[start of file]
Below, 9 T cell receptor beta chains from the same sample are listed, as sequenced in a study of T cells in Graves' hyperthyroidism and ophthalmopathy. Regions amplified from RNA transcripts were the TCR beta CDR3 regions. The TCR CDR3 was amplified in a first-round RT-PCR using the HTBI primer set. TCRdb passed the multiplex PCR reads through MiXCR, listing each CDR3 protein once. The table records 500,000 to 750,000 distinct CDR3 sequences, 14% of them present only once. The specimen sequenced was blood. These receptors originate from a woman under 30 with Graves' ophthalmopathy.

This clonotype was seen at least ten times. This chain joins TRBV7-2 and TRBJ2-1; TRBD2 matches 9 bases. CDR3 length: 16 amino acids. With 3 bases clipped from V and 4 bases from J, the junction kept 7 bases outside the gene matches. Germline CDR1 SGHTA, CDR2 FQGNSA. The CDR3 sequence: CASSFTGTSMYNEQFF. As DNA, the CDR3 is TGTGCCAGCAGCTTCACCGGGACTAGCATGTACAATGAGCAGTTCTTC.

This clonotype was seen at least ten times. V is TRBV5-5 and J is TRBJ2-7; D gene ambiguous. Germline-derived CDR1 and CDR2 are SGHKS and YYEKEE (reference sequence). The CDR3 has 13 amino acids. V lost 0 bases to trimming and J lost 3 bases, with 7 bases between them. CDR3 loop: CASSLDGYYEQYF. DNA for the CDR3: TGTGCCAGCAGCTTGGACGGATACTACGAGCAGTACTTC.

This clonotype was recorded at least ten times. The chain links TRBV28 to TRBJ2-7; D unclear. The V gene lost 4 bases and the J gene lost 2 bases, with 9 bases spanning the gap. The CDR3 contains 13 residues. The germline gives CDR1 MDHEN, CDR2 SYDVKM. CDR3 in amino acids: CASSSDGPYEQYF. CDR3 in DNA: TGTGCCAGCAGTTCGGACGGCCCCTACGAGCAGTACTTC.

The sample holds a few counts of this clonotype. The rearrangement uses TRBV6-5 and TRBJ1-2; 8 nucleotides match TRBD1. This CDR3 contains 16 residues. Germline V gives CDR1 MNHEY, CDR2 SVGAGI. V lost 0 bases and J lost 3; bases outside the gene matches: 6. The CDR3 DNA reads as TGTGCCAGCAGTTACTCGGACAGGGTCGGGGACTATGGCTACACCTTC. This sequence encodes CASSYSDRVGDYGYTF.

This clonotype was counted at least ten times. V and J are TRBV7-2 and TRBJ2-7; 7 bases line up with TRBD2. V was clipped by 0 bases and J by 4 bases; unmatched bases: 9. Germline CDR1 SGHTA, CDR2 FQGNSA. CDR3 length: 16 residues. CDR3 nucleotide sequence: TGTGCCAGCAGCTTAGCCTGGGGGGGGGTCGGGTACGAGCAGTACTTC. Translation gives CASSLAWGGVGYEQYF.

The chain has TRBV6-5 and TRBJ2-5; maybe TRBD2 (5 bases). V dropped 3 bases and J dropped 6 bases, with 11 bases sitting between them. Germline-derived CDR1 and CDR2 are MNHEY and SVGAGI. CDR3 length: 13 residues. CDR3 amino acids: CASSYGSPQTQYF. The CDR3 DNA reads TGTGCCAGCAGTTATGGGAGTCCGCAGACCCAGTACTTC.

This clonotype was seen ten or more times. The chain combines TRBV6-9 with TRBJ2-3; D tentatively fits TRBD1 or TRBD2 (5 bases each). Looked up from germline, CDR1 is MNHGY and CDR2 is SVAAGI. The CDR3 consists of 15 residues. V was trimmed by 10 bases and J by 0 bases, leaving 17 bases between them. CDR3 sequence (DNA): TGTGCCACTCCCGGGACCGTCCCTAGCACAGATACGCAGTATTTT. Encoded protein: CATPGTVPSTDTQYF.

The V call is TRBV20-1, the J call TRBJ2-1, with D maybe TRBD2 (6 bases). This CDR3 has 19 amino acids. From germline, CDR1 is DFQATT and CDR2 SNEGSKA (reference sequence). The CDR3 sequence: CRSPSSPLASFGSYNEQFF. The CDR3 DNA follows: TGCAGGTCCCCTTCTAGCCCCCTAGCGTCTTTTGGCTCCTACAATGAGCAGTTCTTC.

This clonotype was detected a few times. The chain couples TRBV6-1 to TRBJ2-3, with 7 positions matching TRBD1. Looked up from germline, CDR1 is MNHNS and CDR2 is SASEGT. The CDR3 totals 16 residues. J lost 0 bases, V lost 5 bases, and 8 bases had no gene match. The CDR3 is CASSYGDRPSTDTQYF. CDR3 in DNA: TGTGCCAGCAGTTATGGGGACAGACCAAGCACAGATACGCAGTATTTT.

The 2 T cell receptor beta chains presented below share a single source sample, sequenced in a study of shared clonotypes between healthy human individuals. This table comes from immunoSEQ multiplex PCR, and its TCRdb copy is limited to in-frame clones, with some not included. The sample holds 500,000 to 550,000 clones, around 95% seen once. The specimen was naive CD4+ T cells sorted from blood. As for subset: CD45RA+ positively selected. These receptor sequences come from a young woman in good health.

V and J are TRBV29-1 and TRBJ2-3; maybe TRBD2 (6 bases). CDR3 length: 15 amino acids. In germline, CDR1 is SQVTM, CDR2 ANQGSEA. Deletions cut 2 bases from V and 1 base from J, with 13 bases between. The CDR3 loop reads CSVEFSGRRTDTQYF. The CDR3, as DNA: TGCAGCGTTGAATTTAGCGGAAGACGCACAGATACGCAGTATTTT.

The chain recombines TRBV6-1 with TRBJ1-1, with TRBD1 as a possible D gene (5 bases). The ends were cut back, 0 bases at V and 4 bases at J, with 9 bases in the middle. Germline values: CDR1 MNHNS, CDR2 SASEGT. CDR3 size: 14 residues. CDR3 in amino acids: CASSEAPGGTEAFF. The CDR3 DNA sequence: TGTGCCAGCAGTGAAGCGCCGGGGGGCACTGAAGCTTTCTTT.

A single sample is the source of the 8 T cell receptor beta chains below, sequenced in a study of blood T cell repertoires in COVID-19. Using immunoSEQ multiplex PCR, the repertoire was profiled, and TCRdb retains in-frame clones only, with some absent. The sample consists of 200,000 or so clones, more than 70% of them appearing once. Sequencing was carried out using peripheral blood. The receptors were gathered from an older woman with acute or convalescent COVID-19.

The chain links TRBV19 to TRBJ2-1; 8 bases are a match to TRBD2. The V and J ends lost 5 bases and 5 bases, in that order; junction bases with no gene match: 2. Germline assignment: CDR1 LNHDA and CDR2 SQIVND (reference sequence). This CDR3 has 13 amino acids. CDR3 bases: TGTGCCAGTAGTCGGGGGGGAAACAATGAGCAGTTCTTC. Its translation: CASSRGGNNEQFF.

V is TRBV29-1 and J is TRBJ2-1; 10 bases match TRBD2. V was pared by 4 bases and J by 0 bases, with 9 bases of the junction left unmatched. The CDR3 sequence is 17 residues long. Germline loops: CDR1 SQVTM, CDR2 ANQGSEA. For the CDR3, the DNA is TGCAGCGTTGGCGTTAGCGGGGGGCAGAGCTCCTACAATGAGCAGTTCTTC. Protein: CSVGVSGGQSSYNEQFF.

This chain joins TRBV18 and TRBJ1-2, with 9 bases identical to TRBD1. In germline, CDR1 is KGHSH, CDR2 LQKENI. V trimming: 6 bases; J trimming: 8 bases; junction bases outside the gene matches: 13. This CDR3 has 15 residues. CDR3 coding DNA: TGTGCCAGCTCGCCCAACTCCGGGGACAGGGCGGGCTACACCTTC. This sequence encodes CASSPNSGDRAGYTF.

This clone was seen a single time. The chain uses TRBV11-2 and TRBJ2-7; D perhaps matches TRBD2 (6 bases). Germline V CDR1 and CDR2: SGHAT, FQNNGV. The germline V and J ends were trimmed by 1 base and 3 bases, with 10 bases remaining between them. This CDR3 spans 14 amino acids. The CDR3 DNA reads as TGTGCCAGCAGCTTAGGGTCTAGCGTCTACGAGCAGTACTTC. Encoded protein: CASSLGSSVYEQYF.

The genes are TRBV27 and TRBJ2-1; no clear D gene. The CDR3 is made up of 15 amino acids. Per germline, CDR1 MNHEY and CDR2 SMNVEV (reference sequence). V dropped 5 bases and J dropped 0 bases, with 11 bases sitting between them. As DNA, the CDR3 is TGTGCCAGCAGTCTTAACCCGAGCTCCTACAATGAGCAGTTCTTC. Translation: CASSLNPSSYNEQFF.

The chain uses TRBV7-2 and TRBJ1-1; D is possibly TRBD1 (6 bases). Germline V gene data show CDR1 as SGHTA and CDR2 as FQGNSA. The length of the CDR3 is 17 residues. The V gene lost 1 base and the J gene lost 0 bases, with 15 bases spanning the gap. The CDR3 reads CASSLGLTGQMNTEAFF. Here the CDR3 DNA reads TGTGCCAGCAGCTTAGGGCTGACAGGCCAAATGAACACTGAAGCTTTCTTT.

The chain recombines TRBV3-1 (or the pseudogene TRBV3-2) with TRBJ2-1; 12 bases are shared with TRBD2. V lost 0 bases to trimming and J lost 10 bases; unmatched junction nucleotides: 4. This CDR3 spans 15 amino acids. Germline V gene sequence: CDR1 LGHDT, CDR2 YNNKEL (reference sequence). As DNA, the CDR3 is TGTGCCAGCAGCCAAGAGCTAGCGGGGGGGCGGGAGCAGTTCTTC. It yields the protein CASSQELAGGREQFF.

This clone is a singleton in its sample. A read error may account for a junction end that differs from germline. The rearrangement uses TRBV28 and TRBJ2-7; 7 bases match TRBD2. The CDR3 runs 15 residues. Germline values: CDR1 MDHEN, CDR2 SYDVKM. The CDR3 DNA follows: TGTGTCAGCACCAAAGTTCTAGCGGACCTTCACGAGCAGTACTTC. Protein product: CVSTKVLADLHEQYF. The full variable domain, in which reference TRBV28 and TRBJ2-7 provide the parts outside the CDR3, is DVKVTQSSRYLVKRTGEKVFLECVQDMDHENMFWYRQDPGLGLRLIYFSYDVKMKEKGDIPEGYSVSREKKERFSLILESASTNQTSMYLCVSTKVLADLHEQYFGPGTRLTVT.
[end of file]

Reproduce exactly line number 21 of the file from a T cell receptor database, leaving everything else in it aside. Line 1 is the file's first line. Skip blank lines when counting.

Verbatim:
The chain recombines TRBV3-1 (or the pseudogene TRBV3-2) with TRBJ2-1; 12 bases are shared with TRBD2. V lost 0 bases to trimming and J lost 10 bases; unmatched junction nucleotides: 4. This CDR3 spans 15 amino acids. Germline V gene sequence: CDR1 LGHDT, CDR2 YNNKEL (reference sequence). As DNA, the CDR3 is TGTGCCAGCAGCCAAGAGCTAGCGGGGGGGCGGGAGCAGTTCTTC. It yields the protein CASSQELAGGREQFF.